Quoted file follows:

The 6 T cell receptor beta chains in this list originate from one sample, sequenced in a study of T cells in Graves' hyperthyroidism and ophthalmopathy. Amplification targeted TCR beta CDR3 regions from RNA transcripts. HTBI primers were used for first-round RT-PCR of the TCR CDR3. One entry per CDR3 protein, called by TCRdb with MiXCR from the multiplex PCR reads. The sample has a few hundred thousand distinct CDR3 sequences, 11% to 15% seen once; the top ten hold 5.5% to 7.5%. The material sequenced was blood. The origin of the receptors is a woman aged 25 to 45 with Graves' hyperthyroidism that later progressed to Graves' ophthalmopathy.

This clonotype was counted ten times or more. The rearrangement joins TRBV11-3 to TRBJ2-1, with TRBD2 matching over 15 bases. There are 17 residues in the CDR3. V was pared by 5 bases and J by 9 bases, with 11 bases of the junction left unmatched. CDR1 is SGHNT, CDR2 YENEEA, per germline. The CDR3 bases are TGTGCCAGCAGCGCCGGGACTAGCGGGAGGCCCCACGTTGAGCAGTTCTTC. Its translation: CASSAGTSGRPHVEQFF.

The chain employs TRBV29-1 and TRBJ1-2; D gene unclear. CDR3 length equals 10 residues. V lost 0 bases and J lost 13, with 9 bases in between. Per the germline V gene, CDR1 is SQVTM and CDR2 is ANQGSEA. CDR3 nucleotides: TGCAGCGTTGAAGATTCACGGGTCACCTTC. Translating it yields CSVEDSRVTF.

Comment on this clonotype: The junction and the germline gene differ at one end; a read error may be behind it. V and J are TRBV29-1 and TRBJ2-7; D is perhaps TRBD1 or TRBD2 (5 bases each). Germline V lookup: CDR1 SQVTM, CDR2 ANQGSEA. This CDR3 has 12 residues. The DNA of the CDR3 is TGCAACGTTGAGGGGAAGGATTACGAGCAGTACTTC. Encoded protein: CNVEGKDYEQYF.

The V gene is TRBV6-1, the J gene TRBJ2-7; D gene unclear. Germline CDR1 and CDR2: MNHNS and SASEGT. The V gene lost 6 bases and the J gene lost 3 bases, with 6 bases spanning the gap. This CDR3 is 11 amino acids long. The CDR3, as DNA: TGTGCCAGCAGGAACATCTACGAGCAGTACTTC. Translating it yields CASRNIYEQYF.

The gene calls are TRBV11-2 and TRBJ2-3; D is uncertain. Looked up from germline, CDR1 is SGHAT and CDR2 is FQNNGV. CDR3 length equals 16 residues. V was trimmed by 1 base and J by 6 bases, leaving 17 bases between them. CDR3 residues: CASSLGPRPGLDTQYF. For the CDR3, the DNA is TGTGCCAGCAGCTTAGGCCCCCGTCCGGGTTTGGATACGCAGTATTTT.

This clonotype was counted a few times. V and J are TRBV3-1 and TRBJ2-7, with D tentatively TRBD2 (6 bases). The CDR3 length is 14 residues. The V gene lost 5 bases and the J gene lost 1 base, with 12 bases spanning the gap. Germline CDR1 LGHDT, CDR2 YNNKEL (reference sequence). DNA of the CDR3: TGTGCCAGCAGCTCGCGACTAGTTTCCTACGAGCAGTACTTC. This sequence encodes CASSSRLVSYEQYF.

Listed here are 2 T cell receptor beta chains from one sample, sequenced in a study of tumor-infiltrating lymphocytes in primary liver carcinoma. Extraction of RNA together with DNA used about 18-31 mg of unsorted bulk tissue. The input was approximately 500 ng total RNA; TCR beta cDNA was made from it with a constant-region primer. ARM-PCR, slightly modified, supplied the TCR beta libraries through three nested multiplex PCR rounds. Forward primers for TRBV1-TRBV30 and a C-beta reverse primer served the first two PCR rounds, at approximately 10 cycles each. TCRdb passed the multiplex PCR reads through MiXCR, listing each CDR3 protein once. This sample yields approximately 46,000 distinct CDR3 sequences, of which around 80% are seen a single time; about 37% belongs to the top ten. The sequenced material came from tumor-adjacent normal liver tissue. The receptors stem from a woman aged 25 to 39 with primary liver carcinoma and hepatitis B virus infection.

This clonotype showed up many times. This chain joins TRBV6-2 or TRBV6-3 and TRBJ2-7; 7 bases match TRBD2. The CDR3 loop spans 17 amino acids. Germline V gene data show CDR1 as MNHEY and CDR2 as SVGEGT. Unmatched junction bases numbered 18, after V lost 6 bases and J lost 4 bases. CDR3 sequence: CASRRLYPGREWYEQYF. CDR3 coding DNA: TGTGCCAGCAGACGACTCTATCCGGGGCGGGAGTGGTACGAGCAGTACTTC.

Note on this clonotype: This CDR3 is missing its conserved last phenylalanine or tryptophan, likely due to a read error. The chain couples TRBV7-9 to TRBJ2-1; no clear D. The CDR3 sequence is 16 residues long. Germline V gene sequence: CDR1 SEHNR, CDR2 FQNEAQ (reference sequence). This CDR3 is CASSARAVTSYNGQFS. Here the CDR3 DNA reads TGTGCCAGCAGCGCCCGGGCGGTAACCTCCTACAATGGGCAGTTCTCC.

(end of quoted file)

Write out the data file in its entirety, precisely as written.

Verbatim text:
The 6 T cell receptor beta chains in this list originate from one sample, sequenced in a study of T cells in Graves' hyperthyroidism and ophthalmopathy. Amplification targeted TCR beta CDR3 regions from RNA transcripts. HTBI primers were used for first-round RT-PCR of the TCR CDR3. One entry per CDR3 protein, called by TCRdb with MiXCR from the multiplex PCR reads. The sample has a few hundred thousand distinct CDR3 sequences, 11% to 15% seen once; the top ten hold 5.5% to 7.5%. The material sequenced was blood. The origin of the receptors is a woman aged 25 to 45 with Graves' hyperthyroidism that later progressed to Graves' ophthalmopathy.

This clonotype was counted ten times or more. The rearrangement joins TRBV11-3 to TRBJ2-1, with TRBD2 matching over 15 bases. There are 17 residues in the CDR3. V was pared by 5 bases and J by 9 bases, with 11 bases of the junction left unmatched. CDR1 is SGHNT, CDR2 YENEEA, per germline. The CDR3 bases are TGTGCCAGCAGCGCCGGGACTAGCGGGAGGCCCCACGTTGAGCAGTTCTTC. Its translation: CASSAGTSGRPHVEQFF.

The chain employs TRBV29-1 and TRBJ1-2; D gene unclear. CDR3 length equals 10 residues. V lost 0 bases and J lost 13, with 9 bases in between. Per the germline V gene, CDR1 is SQVTM and CDR2 is ANQGSEA. CDR3 nucleotides: TGCAGCGTTGAAGATTCACGGGTCACCTTC. Translating it yields CSVEDSRVTF.

Comment on this clonotype: The junction and the germline gene differ at one end; a read error may be behind it. V and J are TRBV29-1 and TRBJ2-7; D is perhaps TRBD1 or TRBD2 (5 bases each). Germline V lookup: CDR1 SQVTM, CDR2 ANQGSEA. This CDR3 has 12 residues. The DNA of the CDR3 is TGCAACGTTGAGGGGAAGGATTACGAGCAGTACTTC. Encoded protein: CNVEGKDYEQYF.

The V gene is TRBV6-1, the J gene TRBJ2-7; D gene unclear. Germline CDR1 and CDR2: MNHNS and SASEGT. The V gene lost 6 bases and the J gene lost 3 bases, with 6 bases spanning the gap. This CDR3 is 11 amino acids long. The CDR3, as DNA: TGTGCCAGCAGGAACATCTACGAGCAGTACTTC. Translating it yields CASRNIYEQYF.

The gene calls are TRBV11-2 and TRBJ2-3; D is uncertain. Looked up from germline, CDR1 is SGHAT and CDR2 is FQNNGV. CDR3 length equals 16 residues. V was trimmed by 1 base and J by 6 bases, leaving 17 bases between them. CDR3 residues: CASSLGPRPGLDTQYF. For the CDR3, the DNA is TGTGCCAGCAGCTTAGGCCCCCGTCCGGGTTTGGATACGCAGTATTTT.

This clonotype was counted a few times. V and J are TRBV3-1 and TRBJ2-7, with D tentatively TRBD2 (6 bases). The CDR3 length is 14 residues. The V gene lost 5 bases and the J gene lost 1 base, with 12 bases spanning the gap. Germline CDR1 LGHDT, CDR2 YNNKEL (reference sequence). DNA of the CDR3: TGTGCCAGCAGCTCGCGACTAGTTTCCTACGAGCAGTACTTC. This sequence encodes CASSSRLVSYEQYF.

Listed here are 2 T cell receptor beta chains from one sample, sequenced in a study of tumor-infiltrating lymphocytes in primary liver carcinoma. Extraction of RNA together with DNA used about 18-31 mg of unsorted bulk tissue. The input was approximately 500 ng total RNA; TCR beta cDNA was made from it with a constant-region primer. ARM-PCR, slightly modified, supplied the TCR beta libraries through three nested multiplex PCR rounds. Forward primers for TRBV1-TRBV30 and a C-beta reverse primer served the first two PCR rounds, at approximately 10 cycles each. TCRdb passed the multiplex PCR reads through MiXCR, listing each CDR3 protein once. This sample yields approximately 46,000 distinct CDR3 sequences, of which around 80% are seen a single time; about 37% belongs to the top ten. The sequenced material came from tumor-adjacent normal liver tissue. The receptors stem from a woman aged 25 to 39 with primary liver carcinoma and hepatitis B virus infection.

This clonotype showed up many times. This chain joins TRBV6-2 or TRBV6-3 and TRBJ2-7; 7 bases match TRBD2. The CDR3 loop spans 17 amino acids. Germline V gene data show CDR1 as MNHEY and CDR2 as SVGEGT. Unmatched junction bases numbered 18, after V lost 6 bases and J lost 4 bases. CDR3 sequence: CASRRLYPGREWYEQYF. CDR3 coding DNA: TGTGCCAGCAGACGACTCTATCCGGGGCGGGAGTGGTACGAGCAGTACTTC.

Note on this clonotype: This CDR3 is missing its conserved last phenylalanine or tryptophan, likely due to a read error. The chain couples TRBV7-9 to TRBJ2-1; no clear D. The CDR3 sequence is 16 residues long. Germline V gene sequence: CDR1 SEHNR, CDR2 FQNEAQ (reference sequence). This CDR3 is CASSARAVTSYNGQFS. Here the CDR3 DNA reads TGTGCCAGCAGCGCCCGGGCGGTAACCTCCTACAATGGGCAGTTCTCC.